Mr. Marcuse informed the group that the GE Workgroup is in favor of not including courses on the GE list that have prerequisites, with the exception of GE sequences and courses that require only upper division standing. It was noted that a course should be designed differently for a students who will only take one course in a given field than for a students who will go on to take other courses in that field. It was thought by some that the GE program should include courses of both naturestypes. Discussion of how math skills play into the issue of prerequisites led to the consideration that courses with math prerequisites might also be added to the list of exceptions.

There was a comment that some courses on the GE list that have prerequisites were added to the list so that GE credit could be gained from courses taken prior to a change in the major. This approach to reason for adding GE courses to the list was said to be has in part of created the current problem that we want to get away fromare trying to solve. The GE Workgroup believes this problem can best be done avoided by defining what we actually think a GE course should be, and then administering the program so as to maintain the agreed upon standard. Mr. Marcuse stated that it is also an issue of concern to the GE Workgroup that a good number a substantial number of courses on the GE list are only open to majors, as this is not what the intention of GE is about.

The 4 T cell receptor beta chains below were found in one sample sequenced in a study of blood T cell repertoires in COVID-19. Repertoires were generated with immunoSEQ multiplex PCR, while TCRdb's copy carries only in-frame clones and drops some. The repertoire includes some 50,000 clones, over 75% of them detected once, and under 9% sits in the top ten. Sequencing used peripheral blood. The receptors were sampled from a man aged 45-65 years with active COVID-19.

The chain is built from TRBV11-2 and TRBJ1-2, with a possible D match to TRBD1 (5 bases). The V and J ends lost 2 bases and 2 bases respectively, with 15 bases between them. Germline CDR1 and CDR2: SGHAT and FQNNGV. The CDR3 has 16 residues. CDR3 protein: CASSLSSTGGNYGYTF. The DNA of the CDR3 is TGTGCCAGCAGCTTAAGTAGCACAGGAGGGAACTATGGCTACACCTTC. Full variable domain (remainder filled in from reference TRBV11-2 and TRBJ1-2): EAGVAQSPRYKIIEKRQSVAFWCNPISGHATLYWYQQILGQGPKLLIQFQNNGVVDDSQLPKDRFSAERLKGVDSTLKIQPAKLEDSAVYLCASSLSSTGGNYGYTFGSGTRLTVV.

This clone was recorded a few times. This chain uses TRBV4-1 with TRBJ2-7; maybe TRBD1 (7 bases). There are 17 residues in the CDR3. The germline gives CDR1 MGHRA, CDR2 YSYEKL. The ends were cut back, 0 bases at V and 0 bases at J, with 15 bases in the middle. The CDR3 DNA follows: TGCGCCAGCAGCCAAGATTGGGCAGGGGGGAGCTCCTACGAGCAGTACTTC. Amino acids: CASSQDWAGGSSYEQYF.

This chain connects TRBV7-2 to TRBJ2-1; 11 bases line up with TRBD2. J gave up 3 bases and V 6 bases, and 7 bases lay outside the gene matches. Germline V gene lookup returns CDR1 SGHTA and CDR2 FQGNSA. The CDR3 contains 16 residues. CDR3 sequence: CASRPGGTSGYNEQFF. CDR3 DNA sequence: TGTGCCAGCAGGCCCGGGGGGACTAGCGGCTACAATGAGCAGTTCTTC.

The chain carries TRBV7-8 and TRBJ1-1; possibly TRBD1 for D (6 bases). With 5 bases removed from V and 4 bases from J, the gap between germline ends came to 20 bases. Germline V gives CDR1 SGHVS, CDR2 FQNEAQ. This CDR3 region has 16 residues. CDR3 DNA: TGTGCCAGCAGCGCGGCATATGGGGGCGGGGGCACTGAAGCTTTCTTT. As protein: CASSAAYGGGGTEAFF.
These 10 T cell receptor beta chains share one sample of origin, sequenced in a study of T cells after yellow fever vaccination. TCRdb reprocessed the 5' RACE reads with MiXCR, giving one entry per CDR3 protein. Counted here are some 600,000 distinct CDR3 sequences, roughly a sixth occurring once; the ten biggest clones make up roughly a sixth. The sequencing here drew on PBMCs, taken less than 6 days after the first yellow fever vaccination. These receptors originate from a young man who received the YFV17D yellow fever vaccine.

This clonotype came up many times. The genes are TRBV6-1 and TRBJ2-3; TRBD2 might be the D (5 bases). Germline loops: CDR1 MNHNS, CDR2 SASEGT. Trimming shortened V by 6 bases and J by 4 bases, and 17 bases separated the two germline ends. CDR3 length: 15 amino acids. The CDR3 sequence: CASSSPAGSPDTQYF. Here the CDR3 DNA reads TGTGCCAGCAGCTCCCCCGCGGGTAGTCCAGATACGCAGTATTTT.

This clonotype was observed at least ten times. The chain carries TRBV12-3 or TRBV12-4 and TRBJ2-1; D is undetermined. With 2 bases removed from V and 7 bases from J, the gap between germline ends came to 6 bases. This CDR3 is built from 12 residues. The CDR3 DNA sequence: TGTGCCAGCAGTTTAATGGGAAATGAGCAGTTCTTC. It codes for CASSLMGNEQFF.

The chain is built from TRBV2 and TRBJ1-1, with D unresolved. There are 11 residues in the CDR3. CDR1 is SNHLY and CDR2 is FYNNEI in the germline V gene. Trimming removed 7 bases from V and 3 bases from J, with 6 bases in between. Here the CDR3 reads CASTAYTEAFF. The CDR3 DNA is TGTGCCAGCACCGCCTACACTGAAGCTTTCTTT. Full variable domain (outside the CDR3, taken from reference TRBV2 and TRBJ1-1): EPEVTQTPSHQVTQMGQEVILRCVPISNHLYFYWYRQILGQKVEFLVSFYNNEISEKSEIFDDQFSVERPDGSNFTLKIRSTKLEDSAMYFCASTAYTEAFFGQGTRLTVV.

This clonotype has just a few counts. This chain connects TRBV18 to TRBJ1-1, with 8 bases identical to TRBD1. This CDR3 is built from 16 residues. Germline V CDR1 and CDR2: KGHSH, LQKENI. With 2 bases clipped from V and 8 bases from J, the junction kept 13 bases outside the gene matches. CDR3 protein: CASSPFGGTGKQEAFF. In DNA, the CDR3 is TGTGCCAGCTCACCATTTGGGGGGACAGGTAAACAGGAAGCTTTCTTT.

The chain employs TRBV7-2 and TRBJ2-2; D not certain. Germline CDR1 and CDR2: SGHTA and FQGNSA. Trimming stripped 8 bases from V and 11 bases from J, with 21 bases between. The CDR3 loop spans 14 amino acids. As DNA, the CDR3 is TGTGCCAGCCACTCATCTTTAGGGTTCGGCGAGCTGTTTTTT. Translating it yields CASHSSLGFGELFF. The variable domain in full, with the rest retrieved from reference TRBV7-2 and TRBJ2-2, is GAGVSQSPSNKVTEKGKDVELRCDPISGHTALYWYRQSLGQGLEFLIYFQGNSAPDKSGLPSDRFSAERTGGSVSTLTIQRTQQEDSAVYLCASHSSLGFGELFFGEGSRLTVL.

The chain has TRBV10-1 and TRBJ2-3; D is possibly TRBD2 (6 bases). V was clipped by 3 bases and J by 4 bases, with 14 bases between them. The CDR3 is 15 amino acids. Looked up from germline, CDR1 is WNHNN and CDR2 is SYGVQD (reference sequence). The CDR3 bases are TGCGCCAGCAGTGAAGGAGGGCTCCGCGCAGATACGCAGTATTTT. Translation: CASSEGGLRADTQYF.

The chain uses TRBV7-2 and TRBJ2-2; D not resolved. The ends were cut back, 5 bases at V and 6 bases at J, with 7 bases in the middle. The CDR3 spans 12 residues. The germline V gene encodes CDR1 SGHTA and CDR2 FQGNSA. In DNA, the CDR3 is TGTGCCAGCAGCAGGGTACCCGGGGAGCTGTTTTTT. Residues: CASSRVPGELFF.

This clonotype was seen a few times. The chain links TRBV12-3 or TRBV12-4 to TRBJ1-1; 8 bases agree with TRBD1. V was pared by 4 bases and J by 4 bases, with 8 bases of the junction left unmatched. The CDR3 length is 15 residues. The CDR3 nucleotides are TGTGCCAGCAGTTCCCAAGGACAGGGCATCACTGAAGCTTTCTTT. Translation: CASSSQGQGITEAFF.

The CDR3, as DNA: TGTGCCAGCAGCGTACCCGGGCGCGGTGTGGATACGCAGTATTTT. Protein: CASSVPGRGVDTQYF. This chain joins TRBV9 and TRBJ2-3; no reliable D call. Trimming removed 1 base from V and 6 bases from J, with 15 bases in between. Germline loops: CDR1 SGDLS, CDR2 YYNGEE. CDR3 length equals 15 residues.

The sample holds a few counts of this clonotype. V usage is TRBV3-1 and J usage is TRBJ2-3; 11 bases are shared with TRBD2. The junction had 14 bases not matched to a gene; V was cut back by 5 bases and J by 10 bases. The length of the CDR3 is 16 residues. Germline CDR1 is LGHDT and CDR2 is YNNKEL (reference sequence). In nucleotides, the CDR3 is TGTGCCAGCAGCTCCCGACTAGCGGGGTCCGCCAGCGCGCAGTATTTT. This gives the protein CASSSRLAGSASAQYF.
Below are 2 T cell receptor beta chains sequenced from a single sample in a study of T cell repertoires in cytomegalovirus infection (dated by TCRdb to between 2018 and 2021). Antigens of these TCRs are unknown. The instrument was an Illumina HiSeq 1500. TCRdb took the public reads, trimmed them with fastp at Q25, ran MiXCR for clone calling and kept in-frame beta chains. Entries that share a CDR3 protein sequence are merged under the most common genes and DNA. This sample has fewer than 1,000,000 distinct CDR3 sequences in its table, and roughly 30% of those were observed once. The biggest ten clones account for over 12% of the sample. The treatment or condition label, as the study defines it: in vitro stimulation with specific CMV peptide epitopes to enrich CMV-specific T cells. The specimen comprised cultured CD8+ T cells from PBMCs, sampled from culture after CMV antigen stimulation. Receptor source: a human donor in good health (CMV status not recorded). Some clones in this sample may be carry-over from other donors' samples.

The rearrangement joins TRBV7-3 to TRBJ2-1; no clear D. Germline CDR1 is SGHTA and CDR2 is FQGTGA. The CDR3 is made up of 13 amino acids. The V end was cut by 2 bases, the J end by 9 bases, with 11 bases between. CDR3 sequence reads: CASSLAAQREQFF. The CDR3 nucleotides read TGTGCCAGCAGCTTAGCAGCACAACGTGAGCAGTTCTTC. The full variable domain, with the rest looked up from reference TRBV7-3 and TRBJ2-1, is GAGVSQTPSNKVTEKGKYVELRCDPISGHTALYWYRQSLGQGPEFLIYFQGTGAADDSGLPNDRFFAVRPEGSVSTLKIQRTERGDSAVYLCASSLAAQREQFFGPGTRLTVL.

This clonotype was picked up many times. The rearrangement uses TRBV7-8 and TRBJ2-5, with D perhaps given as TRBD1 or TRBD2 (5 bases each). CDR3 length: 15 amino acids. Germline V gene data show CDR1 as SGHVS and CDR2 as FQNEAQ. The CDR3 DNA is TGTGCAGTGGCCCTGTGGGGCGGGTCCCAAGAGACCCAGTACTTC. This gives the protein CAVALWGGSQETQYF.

The representatives present were asked to respond from their departmentís perspective to the various issues that had been discussed and to indicate whether they think there should be a common GE program for the BS and BA students.

Representatives from the Psychology Department said that about 2/3 of their students earn the BA degree while 1/3 earn the BS, with the ratio moving in the direction of more BS students. The department would like to keep as many of its currently approved GE courses as possible on the list, as they are all thought to be appropriate. The department is comfortable with having different GE requirements for BA and BS students.

The Physics Department representative stated that the same was true for his department and that it would be opposed to a reduction in the number of science requirements.